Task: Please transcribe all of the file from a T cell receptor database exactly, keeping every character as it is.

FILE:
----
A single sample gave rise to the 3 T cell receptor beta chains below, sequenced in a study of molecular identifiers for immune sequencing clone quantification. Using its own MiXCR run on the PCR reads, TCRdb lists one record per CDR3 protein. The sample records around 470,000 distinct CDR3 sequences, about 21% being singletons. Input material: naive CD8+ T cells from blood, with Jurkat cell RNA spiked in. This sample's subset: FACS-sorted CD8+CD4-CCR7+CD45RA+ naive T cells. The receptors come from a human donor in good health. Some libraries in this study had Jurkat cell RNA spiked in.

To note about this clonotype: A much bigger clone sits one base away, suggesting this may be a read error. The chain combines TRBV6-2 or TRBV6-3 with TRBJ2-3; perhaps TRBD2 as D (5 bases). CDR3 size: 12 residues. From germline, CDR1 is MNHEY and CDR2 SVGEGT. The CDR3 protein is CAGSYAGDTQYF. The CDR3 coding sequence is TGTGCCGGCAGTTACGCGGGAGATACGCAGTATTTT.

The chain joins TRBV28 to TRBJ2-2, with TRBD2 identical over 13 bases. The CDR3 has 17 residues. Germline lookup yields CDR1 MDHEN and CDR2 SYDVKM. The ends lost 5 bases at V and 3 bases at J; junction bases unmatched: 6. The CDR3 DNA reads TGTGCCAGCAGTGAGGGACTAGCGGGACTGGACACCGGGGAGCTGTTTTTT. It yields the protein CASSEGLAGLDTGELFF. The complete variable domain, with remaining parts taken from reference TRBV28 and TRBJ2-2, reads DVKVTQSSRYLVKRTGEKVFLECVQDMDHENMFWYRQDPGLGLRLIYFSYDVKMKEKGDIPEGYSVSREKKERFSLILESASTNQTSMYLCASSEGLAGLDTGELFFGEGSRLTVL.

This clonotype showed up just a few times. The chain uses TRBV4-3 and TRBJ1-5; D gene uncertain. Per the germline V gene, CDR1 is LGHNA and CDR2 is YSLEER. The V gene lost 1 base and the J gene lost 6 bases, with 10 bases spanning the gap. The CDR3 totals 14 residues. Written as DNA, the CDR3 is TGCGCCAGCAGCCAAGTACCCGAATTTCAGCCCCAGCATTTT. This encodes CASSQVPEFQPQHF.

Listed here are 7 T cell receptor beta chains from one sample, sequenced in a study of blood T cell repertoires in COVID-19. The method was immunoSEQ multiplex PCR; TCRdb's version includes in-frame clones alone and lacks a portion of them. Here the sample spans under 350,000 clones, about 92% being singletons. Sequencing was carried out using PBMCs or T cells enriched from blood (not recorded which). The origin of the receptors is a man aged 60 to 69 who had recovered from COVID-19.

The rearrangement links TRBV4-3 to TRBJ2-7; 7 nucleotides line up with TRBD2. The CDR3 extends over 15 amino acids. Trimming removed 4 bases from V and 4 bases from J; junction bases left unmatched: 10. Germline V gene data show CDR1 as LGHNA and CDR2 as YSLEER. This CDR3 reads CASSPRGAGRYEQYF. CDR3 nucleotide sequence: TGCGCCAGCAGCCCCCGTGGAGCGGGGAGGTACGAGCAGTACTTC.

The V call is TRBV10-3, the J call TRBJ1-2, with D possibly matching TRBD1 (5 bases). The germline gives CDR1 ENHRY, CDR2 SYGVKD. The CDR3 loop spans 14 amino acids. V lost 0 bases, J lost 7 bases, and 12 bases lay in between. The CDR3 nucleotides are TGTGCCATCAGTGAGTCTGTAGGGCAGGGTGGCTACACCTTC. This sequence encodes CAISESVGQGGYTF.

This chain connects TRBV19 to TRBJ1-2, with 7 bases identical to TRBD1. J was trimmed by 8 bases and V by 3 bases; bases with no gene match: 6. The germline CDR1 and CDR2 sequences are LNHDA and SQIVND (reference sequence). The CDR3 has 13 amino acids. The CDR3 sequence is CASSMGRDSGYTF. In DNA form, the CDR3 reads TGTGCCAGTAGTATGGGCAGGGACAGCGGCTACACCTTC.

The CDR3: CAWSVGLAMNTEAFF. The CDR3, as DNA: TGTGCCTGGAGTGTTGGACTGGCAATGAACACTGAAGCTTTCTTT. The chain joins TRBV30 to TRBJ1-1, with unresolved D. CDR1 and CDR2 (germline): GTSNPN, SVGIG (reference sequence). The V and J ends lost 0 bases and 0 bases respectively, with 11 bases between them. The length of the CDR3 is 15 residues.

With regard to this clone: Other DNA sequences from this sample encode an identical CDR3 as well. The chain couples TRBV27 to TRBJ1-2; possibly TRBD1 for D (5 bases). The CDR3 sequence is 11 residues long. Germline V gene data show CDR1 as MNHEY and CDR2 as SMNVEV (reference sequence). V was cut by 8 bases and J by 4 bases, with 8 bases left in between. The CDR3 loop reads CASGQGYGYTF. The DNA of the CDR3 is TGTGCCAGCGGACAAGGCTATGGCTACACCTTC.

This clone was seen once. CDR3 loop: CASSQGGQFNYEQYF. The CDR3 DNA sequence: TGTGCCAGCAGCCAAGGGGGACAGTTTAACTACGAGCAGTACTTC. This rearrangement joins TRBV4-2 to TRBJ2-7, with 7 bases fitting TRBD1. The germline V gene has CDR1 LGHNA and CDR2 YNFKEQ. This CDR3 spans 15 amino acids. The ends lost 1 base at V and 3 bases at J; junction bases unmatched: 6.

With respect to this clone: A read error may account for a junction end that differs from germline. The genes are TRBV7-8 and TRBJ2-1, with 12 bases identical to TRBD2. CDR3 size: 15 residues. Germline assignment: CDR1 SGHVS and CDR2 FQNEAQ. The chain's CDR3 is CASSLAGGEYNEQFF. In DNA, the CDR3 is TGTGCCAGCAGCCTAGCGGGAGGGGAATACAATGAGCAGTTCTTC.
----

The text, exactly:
A single sample gave rise to the 3 T cell receptor beta chains below, sequenced in a study of molecular identifiers for immune sequencing clone quantification. Using its own MiXCR run on the PCR reads, TCRdb lists one record per CDR3 protein. The sample records around 470,000 distinct CDR3 sequences, about 21% being singletons. Input material: naive CD8+ T cells from blood, with Jurkat cell RNA spiked in. This sample's subset: FACS-sorted CD8+CD4-CCR7+CD45RA+ naive T cells. The receptors come from a human donor in good health. Some libraries in this study had Jurkat cell RNA spiked in.

To note about this clonotype: A much bigger clone sits one base away, suggesting this may be a read error. The chain combines TRBV6-2 or TRBV6-3 with TRBJ2-3; perhaps TRBD2 as D (5 bases). CDR3 size: 12 residues. From germline, CDR1 is MNHEY and CDR2 SVGEGT. The CDR3 protein is CAGSYAGDTQYF. The CDR3 coding sequence is TGTGCCGGCAGTTACGCGGGAGATACGCAGTATTTT.

The chain joins TRBV28 to TRBJ2-2, with TRBD2 identical over 13 bases. The CDR3 has 17 residues. Germline lookup yields CDR1 MDHEN and CDR2 SYDVKM. The ends lost 5 bases at V and 3 bases at J; junction bases unmatched: 6. The CDR3 DNA reads TGTGCCAGCAGTGAGGGACTAGCGGGACTGGACACCGGGGAGCTGTTTTTT. It yields the protein CASSEGLAGLDTGELFF. The complete variable domain, with remaining parts taken from reference TRBV28 and TRBJ2-2, reads DVKVTQSSRYLVKRTGEKVFLECVQDMDHENMFWYRQDPGLGLRLIYFSYDVKMKEKGDIPEGYSVSREKKERFSLILESASTNQTSMYLCASSEGLAGLDTGELFFGEGSRLTVL.

This clonotype showed up just a few times. The chain uses TRBV4-3 and TRBJ1-5; D gene uncertain. Per the germline V gene, CDR1 is LGHNA and CDR2 is YSLEER. The V gene lost 1 base and the J gene lost 6 bases, with 10 bases spanning the gap. The CDR3 totals 14 residues. Written as DNA, the CDR3 is TGCGCCAGCAGCCAAGTACCCGAATTTCAGCCCCAGCATTTT. This encodes CASSQVPEFQPQHF.

Listed here are 7 T cell receptor beta chains from one sample, sequenced in a study of blood T cell repertoires in COVID-19. The method was immunoSEQ multiplex PCR; TCRdb's version includes in-frame clones alone and lacks a portion of them. Here the sample spans under 350,000 clones, about 92% being singletons. Sequencing was carried out using PBMCs or T cells enriched from blood (not recorded which). The origin of the receptors is a man aged 60 to 69 who had recovered from COVID-19.

The rearrangement links TRBV4-3 to TRBJ2-7; 7 nucleotides line up with TRBD2. The CDR3 extends over 15 amino acids. Trimming removed 4 bases from V and 4 bases from J; junction bases left unmatched: 10. Germline V gene data show CDR1 as LGHNA and CDR2 as YSLEER. This CDR3 reads CASSPRGAGRYEQYF. CDR3 nucleotide sequence: TGCGCCAGCAGCCCCCGTGGAGCGGGGAGGTACGAGCAGTACTTC.

The V call is TRBV10-3, the J call TRBJ1-2, with D possibly matching TRBD1 (5 bases). The germline gives CDR1 ENHRY, CDR2 SYGVKD. The CDR3 loop spans 14 amino acids. V lost 0 bases, J lost 7 bases, and 12 bases lay in between. The CDR3 nucleotides are TGTGCCATCAGTGAGTCTGTAGGGCAGGGTGGCTACACCTTC. This sequence encodes CAISESVGQGGYTF.

This chain connects TRBV19 to TRBJ1-2, with 7 bases identical to TRBD1. J was trimmed by 8 bases and V by 3 bases; bases with no gene match: 6. The germline CDR1 and CDR2 sequences are LNHDA and SQIVND (reference sequence). The CDR3 has 13 amino acids. The CDR3 sequence is CASSMGRDSGYTF. In DNA form, the CDR3 reads TGTGCCAGTAGTATGGGCAGGGACAGCGGCTACACCTTC.

The CDR3: CAWSVGLAMNTEAFF. The CDR3, as DNA: TGTGCCTGGAGTGTTGGACTGGCAATGAACACTGAAGCTTTCTTT. The chain joins TRBV30 to TRBJ1-1, with unresolved D. CDR1 and CDR2 (germline): GTSNPN, SVGIG (reference sequence). The V and J ends lost 0 bases and 0 bases respectively, with 11 bases between them. The length of the CDR3 is 15 residues.

With regard to this clone: Other DNA sequences from this sample encode an identical CDR3 as well. The chain couples TRBV27 to TRBJ1-2; possibly TRBD1 for D (5 bases). The CDR3 sequence is 11 residues long. Germline V gene data show CDR1 as MNHEY and CDR2 as SMNVEV (reference sequence). V was cut by 8 bases and J by 4 bases, with 8 bases left in between. The CDR3 loop reads CASGQGYGYTF. The DNA of the CDR3 is TGTGCCAGCGGACAAGGCTATGGCTACACCTTC.

This clone was seen once. CDR3 loop: CASSQGGQFNYEQYF. The CDR3 DNA sequence: TGTGCCAGCAGCCAAGGGGGACAGTTTAACTACGAGCAGTACTTC. This rearrangement joins TRBV4-2 to TRBJ2-7, with 7 bases fitting TRBD1. The germline V gene has CDR1 LGHNA and CDR2 YNFKEQ. This CDR3 spans 15 amino acids. The ends lost 1 base at V and 3 bases at J; junction bases unmatched: 6.

With respect to this clone: A read error may account for a junction end that differs from germline. The genes are TRBV7-8 and TRBJ2-1, with 12 bases identical to TRBD2. CDR3 size: 15 residues. Germline assignment: CDR1 SGHVS and CDR2 FQNEAQ. The chain's CDR3 is CASSLAGGEYNEQFF. In DNA, the CDR3 is TGTGCCAGCAGCCTAGCGGGAGGGGAATACAATGAGCAGTTCTTC.